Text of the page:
“As a player challenging the big leagues, I know I’m not good enough.”
Ko Woo-suk (San Diego Padres) did not immediately talk about his grand goals or dreams when he left for Arizona on the 9th. Ko Woo-suk, who came back to Korea breathlessly after finishing his contract dramatically just before the deadline for posting, said, “I can’t say I’m a major leaguer yet.” He seemed to have a willingness not to put his words first at a time when he couldn’t make any judgment, which has yet to produce a result in the Major League.
However, he revealed his hidden goal very briefly before leaving Korea on Wednesday. When asked about his thoughts on the final competition, he replied, “I’m thinking about it, but that’s not my first goal.” “I think my first goal is to be on the Major League roster,” he said. Just as he did with LG, he expressed his determination to continue to grow and prove his goals step by step, and to finish the game in the future.
As Ko said, he is still challenging his dream of becoming a major league player. He is not a star who made a big contract worth more than 100 million U.S. dollars like his friend and brother-in-law Lee Jung-hoo (San Francisco Giants). He was recruited by a team that needed rebuilding the bullpen in order to increase his player base. Players who played in the Major League often got “quotes,” so it can be said that he turned his eyes to players from Asia who might feel unfamiliar to batters.
The San Diego Padres once recruited players who played in the Japanese pro baseball league. Nick Martinez of the Cincinnati Reds played for the Nippon-Ham Fighters and the Softbank Hawks before signing a four-year contract with the San Diego Padres. Roberto Suarez of the San Diego Padres joined the San Diego Padres after playing for the Softbank and Hanshin Tigers. This time, Ko Woo-suk became interested in the San Diego Padres and decided to join the Major League.
Uncertainty was high in the San Diego bullpen when Ko became a member of the San Diego Padres. There was also a big gap between starters Michael Waka and Seth Lugo who moved to the Kansas City Royals, and Martinez and Luis Garcia (Los Angeles Angels) also moved to different teams, which made it urgent to reorganize their pitching staff. When Ko joined the San Diego Padres in the meantime, the U.S. media classified him as a three-star shooter along with Yuki Matsui and Suarez. However, there was a variable for Wandy Peralta to join afterwards.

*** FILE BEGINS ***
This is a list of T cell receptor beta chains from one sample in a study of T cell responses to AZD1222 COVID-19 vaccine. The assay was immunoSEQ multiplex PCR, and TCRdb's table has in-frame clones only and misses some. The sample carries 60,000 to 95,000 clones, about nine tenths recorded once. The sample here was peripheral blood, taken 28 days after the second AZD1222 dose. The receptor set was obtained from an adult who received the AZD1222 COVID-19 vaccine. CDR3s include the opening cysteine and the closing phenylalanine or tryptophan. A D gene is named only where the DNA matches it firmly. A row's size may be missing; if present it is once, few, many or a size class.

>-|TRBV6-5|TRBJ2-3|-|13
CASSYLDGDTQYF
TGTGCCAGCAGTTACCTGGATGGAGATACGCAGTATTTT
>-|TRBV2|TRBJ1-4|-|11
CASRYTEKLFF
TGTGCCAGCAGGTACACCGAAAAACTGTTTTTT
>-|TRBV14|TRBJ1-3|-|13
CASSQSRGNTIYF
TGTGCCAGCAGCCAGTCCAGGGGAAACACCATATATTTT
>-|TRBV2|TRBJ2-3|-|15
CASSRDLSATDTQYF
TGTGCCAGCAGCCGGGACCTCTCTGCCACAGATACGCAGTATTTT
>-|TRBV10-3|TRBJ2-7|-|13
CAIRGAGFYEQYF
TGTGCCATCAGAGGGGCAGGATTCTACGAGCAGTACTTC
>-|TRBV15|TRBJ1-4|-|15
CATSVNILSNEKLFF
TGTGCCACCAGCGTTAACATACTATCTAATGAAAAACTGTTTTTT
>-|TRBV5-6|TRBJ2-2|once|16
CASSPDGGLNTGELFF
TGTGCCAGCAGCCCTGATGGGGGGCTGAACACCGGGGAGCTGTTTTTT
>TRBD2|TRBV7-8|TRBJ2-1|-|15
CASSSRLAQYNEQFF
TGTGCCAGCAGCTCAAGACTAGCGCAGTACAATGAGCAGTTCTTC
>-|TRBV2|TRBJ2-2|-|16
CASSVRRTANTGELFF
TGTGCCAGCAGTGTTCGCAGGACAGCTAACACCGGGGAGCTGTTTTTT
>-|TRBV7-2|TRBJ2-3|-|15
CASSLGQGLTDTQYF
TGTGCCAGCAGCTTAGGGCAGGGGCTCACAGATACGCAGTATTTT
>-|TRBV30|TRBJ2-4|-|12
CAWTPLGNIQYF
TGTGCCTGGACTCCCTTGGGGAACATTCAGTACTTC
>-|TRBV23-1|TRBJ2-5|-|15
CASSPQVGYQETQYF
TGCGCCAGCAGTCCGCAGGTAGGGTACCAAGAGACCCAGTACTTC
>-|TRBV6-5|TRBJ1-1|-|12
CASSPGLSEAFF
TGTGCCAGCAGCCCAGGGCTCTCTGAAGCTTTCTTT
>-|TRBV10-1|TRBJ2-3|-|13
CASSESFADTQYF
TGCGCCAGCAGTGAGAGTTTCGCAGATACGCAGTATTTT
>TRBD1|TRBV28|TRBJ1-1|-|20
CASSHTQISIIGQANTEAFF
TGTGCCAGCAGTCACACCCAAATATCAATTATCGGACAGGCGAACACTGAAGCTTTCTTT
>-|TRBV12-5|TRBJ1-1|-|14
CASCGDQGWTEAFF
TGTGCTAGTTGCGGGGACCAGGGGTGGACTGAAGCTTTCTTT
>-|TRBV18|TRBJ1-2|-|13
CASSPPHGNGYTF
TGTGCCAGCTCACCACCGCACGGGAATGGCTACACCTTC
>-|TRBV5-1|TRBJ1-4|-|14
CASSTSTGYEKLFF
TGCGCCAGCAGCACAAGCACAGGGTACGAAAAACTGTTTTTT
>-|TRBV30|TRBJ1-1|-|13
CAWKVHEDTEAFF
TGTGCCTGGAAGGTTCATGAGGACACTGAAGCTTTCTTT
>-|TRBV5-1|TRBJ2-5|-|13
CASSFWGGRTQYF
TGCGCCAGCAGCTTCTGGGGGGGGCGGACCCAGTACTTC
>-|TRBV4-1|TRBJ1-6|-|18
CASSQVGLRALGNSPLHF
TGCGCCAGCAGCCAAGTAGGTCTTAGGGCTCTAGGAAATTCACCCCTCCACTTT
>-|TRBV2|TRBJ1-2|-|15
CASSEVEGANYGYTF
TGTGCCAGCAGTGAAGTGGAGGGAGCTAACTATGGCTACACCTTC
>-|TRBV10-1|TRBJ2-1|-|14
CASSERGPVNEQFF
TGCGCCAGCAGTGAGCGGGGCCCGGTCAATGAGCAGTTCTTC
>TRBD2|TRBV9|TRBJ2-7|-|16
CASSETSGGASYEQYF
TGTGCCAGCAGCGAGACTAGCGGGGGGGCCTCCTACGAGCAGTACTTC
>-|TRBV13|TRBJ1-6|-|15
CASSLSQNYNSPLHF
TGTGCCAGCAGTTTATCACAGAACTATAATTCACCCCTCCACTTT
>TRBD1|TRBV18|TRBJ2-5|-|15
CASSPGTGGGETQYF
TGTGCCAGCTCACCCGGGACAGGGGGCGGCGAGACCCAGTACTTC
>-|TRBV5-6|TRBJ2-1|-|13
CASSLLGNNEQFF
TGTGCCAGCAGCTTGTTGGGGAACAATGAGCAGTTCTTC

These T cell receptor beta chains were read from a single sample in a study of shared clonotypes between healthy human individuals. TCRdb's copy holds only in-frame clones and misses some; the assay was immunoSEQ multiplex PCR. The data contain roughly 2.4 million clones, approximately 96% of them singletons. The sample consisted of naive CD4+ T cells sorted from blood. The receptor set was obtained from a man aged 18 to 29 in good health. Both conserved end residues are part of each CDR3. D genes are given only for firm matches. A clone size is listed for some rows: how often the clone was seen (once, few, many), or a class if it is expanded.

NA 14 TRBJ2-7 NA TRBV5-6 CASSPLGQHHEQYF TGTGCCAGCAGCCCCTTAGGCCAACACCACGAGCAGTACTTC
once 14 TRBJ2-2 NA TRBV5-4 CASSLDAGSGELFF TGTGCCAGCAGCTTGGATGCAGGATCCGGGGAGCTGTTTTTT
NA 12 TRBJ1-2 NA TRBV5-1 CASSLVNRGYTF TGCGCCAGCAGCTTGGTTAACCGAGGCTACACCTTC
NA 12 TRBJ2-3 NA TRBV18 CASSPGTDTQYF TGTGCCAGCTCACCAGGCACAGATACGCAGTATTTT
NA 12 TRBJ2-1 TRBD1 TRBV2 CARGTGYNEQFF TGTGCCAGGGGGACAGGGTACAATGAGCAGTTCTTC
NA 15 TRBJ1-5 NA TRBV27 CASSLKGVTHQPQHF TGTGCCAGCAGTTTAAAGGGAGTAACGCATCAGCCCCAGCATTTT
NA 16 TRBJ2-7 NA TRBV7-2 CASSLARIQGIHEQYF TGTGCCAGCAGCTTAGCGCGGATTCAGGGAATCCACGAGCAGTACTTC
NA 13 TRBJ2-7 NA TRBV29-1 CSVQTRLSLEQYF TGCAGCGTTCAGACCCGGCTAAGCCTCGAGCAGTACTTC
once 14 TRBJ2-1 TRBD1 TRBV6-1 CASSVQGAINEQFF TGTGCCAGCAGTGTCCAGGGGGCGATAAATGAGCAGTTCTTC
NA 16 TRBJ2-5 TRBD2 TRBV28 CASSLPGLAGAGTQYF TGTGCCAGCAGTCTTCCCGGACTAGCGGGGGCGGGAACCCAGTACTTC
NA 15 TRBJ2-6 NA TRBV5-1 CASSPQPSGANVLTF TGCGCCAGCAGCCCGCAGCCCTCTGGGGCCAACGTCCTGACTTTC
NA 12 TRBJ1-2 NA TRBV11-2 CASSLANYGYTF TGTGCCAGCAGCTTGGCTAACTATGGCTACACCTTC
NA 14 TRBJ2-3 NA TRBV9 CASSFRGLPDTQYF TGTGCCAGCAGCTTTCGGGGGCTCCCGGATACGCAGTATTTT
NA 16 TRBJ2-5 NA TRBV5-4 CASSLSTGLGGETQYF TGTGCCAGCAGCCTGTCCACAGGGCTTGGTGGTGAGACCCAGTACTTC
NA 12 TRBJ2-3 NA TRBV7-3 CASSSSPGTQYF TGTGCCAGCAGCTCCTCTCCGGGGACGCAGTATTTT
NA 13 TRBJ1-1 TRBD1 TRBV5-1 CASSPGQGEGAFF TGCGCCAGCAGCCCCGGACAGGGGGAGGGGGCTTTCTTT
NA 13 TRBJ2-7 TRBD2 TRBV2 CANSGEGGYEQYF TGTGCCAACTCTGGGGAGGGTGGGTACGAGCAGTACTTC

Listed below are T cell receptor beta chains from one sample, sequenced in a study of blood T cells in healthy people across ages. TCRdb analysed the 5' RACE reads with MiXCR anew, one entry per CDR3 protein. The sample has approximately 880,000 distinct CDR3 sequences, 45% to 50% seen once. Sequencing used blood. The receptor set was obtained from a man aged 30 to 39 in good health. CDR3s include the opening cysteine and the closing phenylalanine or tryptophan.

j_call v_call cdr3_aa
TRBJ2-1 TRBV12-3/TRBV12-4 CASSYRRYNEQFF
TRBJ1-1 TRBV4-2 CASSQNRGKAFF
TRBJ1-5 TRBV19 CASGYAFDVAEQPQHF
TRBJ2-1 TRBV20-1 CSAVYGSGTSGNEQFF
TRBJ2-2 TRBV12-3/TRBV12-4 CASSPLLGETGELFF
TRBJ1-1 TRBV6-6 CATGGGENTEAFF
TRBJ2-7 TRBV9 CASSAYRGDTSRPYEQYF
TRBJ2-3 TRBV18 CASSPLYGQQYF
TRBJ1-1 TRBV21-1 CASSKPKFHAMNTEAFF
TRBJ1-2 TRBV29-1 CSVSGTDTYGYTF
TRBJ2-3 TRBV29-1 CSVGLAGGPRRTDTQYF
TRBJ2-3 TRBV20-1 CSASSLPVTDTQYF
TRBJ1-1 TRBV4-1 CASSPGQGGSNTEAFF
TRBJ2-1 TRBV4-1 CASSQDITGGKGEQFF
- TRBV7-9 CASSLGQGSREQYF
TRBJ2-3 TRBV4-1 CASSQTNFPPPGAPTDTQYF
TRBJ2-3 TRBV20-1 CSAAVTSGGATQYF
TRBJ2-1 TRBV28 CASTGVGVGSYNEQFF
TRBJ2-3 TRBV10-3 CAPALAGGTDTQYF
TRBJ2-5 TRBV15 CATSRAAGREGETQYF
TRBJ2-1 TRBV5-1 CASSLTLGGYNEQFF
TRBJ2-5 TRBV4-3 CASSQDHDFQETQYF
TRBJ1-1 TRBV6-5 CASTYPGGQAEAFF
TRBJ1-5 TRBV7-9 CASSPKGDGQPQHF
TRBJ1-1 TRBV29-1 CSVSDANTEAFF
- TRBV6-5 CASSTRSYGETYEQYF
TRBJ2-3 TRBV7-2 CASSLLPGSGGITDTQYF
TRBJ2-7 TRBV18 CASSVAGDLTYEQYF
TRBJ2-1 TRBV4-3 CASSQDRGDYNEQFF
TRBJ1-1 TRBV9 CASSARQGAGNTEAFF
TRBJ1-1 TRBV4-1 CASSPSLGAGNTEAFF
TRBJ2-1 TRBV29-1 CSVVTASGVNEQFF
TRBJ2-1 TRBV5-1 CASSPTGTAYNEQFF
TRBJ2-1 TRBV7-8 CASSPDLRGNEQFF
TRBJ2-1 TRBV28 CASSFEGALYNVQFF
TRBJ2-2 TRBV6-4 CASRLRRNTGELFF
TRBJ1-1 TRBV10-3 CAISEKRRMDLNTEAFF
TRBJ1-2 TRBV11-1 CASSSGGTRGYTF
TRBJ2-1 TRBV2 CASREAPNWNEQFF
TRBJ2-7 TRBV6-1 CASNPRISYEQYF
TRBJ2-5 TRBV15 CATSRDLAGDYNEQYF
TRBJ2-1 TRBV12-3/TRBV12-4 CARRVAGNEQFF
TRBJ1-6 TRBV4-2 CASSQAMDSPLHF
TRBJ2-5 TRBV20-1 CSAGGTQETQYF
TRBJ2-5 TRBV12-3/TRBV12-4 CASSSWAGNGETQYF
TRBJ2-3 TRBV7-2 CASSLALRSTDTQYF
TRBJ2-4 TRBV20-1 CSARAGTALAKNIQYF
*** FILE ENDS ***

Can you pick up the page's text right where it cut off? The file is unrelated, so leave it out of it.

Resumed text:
Manager Mike Shildt mentioned Peralta as one of the pitchers who will take the mound in the ninth inning along with Matsui and Suarez, who finished in Japan. Ko’s name was not mentioned at the time.
In fact, Ko Woo-seok knows his situation better than anyone else. In an interview for his departure, he said, “I know that the time given to me is not enough. So I think it is most important to play the season in the best condition and in the healthiest possible condition.” He also said, “I know that I am not good enough as a person who is challenging the big league 마카오카지노.”
However, Ko had similar experiences at LG. Now he has solidified his position to the point where Ko comes to mind when he finishes LG, but he was not always like that from the beginning. It is not that he is not one of the many candidates for finishing the game as he was in the case of Coach Silt. He was excluded from the list of candidates for finishing the game despite the evaluation that he is “not yet” but took the position with his skills.
It happened in 2019. At the time, LG had Jung Chan-heon (Kium Heroes) as the closing pitcher. However, Jung had undergone back surgery twice and was concerned about recurrence of pain (for this reason, he changed his position to a starting pitcher who can clearly manage his physical condition from 2020). Former coach Ryu Joong-il mentioned several players including Lee Jung-yong (Sangju Sangmu), who was a rookie, as candidates for the closing pitcher, but did not include Ko. Ko, who was in his third year as a member of the team, said, “Up until then, the ball was fast but his control was shaky. Ryu said, “I believe that I can become a closing candidate only when Ko has control over the ball.
However, he properly prepared for his third season as a professional player. Although he failed to completely reduce the number of walks, he has improved significantly in his strikeout abilities. There was no reason not to leave a fastball pitcher who knew how to strike out as the closing pitcher. When Jung Chan-heon left due to injury in April, manager Ryu Joong-il began to leave the back door to Ko. Ko made his first save against Kiwoom on April 21 by allowing one hit and no run in the first inning. Since then, he has posted 35 saves without losing a single game, ranking second in this category.
Ko Woo-suk intends to do his best to make his presence known in the U.S. first. When I asked him “the strengths he wants to show in the U.S., he answered, not fast balls or breaking balls.” “I think that no matter what country you go to, if you work or do something, you will like someone who is sincere the most,” he said with a smile.
The day after he arrives in the U.S., he will take a physical test and begin his camp life in San Diego. The exhibition game will take place from Friday. If he is recognized at the camp and exhibition games, he can confidently participate in the opening series against the Los Angeles Dodgers on March 20 and 21 at Gocheok Dome. Perhaps, he will see Ko throwing fastballs against the LG Twins batters. The San Diego Padres will have a Seoul Series special match warm-up match against the LG Twins at 12 p.m. on March 17.